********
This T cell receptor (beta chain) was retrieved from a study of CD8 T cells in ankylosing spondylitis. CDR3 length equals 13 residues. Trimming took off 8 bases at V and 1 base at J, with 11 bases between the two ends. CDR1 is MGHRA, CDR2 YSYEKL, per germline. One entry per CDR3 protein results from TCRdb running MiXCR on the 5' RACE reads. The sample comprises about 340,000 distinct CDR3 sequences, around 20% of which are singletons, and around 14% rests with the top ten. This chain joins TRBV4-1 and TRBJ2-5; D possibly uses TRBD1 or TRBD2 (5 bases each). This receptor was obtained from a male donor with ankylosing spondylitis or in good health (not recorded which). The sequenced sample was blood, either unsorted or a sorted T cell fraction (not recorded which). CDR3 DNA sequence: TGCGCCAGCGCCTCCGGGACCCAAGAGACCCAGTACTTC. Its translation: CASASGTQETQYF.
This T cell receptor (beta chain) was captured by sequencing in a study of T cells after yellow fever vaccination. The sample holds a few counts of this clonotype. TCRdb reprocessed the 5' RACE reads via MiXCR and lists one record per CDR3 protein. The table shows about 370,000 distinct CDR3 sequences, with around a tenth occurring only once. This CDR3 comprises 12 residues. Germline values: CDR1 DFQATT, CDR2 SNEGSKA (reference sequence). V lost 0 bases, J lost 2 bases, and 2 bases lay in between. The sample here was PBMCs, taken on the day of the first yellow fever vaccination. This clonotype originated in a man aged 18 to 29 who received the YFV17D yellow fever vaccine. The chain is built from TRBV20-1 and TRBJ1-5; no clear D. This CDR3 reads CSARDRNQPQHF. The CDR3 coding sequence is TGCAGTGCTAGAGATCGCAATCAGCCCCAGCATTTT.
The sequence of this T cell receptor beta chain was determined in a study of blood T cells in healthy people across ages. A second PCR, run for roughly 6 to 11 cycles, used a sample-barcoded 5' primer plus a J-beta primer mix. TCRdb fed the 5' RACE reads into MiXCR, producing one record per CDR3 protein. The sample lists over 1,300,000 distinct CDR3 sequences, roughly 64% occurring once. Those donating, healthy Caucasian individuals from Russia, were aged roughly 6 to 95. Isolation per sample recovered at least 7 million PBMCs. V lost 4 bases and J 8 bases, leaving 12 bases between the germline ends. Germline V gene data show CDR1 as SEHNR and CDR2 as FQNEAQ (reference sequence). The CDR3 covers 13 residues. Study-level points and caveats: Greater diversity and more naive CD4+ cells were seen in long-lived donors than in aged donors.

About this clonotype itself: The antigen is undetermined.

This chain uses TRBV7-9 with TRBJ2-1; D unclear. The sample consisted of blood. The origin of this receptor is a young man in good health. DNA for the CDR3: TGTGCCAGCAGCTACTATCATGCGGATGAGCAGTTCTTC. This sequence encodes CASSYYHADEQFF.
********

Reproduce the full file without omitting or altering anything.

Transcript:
This T cell receptor (beta chain) was retrieved from a study of CD8 T cells in ankylosing spondylitis. CDR3 length equals 13 residues. Trimming took off 8 bases at V and 1 base at J, with 11 bases between the two ends. CDR1 is MGHRA, CDR2 YSYEKL, per germline. One entry per CDR3 protein results from TCRdb running MiXCR on the 5' RACE reads. The sample comprises about 340,000 distinct CDR3 sequences, around 20% of which are singletons, and around 14% rests with the top ten. This chain joins TRBV4-1 and TRBJ2-5; D possibly uses TRBD1 or TRBD2 (5 bases each). This receptor was obtained from a male donor with ankylosing spondylitis or in good health (not recorded which). The sequenced sample was blood, either unsorted or a sorted T cell fraction (not recorded which). CDR3 DNA sequence: TGCGCCAGCGCCTCCGGGACCCAAGAGACCCAGTACTTC. Its translation: CASASGTQETQYF.
This T cell receptor (beta chain) was captured by sequencing in a study of T cells after yellow fever vaccination. The sample holds a few counts of this clonotype. TCRdb reprocessed the 5' RACE reads via MiXCR and lists one record per CDR3 protein. The table shows about 370,000 distinct CDR3 sequences, with around a tenth occurring only once. This CDR3 comprises 12 residues. Germline values: CDR1 DFQATT, CDR2 SNEGSKA (reference sequence). V lost 0 bases, J lost 2 bases, and 2 bases lay in between. The sample here was PBMCs, taken on the day of the first yellow fever vaccination. This clonotype originated in a man aged 18 to 29 who received the YFV17D yellow fever vaccine. The chain is built from TRBV20-1 and TRBJ1-5; no clear D. This CDR3 reads CSARDRNQPQHF. The CDR3 coding sequence is TGCAGTGCTAGAGATCGCAATCAGCCCCAGCATTTT.
The sequence of this T cell receptor beta chain was determined in a study of blood T cells in healthy people across ages. A second PCR, run for roughly 6 to 11 cycles, used a sample-barcoded 5' primer plus a J-beta primer mix. TCRdb fed the 5' RACE reads into MiXCR, producing one record per CDR3 protein. The sample lists over 1,300,000 distinct CDR3 sequences, roughly 64% occurring once. Those donating, healthy Caucasian individuals from Russia, were aged roughly 6 to 95. Isolation per sample recovered at least 7 million PBMCs. V lost 4 bases and J 8 bases, leaving 12 bases between the germline ends. Germline V gene data show CDR1 as SEHNR and CDR2 as FQNEAQ (reference sequence). The CDR3 covers 13 residues. Study-level points and caveats: Greater diversity and more naive CD4+ cells were seen in long-lived donors than in aged donors.

About this clonotype itself: The antigen is undetermined.

This chain uses TRBV7-9 with TRBJ2-1; D unclear. The sample consisted of blood. The origin of this receptor is a young man in good health. DNA for the CDR3: TGTGCCAGCAGCTACTATCATGCGGATGAGCAGTTCTTC. This sequence encodes CASSYYHADEQFF.